SAN DIEGO-Perioperative steroids have a clinically significant impact on the technical aspects of surgery and improve objective surgical outcomes in the short and medium term, according to research and a new scoring system presented April 26 by Triological Society Mosher Award recipient Erin D. Wright, MD, FRCSC, at the Combined Otolaryngology Spring Meetings.
Explore this issue:June 2007
Dr. Wright, Director of the Alberta Sinus Centre and Associate Professor of Otolaryngology at the University of Alberta in Edmonton, Canada, told audience members that patients receiving systemic steroids preoperatively for five days and postoperatively for nine days had significantly healthier cavities in the short (two weeks) and medium (six months) terms. In addition, he said the novel Peri-Operative Sinus Endoscopy (POSE) scoring system he developed correlates strongly with the Lund-Kennedy Endoscopy Scale (LKES) but seems to have enhanced responsiveness to change, data richness, and face validity.
The POSE scoring system includes data collection on the middle turbinate and middle meatus, two areas always addressed in endoscopic sinus surgery (ESS) and of great importance in surgical outcomes. It also assesses in greater detail the endoscopic appearance of the ethmoid cavity by using a broader scoring scheme that assesses the progression from edema to polypoid change, and finally to frank polyps. It addition, POSE has the ability to include secondary sinuses such as the frontal and sphenoid sinus.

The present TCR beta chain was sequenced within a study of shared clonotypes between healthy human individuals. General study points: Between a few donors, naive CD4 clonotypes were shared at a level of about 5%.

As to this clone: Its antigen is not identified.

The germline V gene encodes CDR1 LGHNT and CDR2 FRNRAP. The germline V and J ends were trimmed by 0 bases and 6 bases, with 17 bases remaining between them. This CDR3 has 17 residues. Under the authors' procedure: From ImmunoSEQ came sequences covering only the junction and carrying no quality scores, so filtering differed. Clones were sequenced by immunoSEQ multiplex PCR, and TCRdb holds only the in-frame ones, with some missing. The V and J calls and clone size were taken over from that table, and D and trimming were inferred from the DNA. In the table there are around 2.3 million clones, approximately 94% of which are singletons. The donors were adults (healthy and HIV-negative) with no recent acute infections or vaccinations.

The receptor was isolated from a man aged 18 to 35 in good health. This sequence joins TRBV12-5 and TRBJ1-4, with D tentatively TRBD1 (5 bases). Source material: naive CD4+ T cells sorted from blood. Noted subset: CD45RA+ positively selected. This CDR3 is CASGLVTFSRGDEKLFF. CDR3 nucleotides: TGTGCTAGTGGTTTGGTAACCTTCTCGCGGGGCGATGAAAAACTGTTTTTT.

If necessary, a conversion equation has been developed to permit comparison between patients having a different extent of surgery, Dr. Wright said.
I found it quite simple to use and the data could be collected efficiently in the outpatient clinical setting, he said. The POSE scoring system shows promise as an objective outcome measure for future studies and merits further validation studies, such as tests with larger numbers in a multicenter assessment.
Dr. Wright said that the motivation for his study was to provide evidence-based practice and analysis in clinical rhinology. Much of current practice, he said, is based on expert opinion or anecdotal evidence. I was hoping to critically assess what was previously the practice of some and make it accessible to all so that each clinician could view the evidence and decide for his or herself what is the best practice for patients.
Once he started the study, he realized that we may be able to develop a better tool for assessing objective (i.e., endoscopic) outcomes in rhinosinusitis. This was the motivation for developing the POSE score.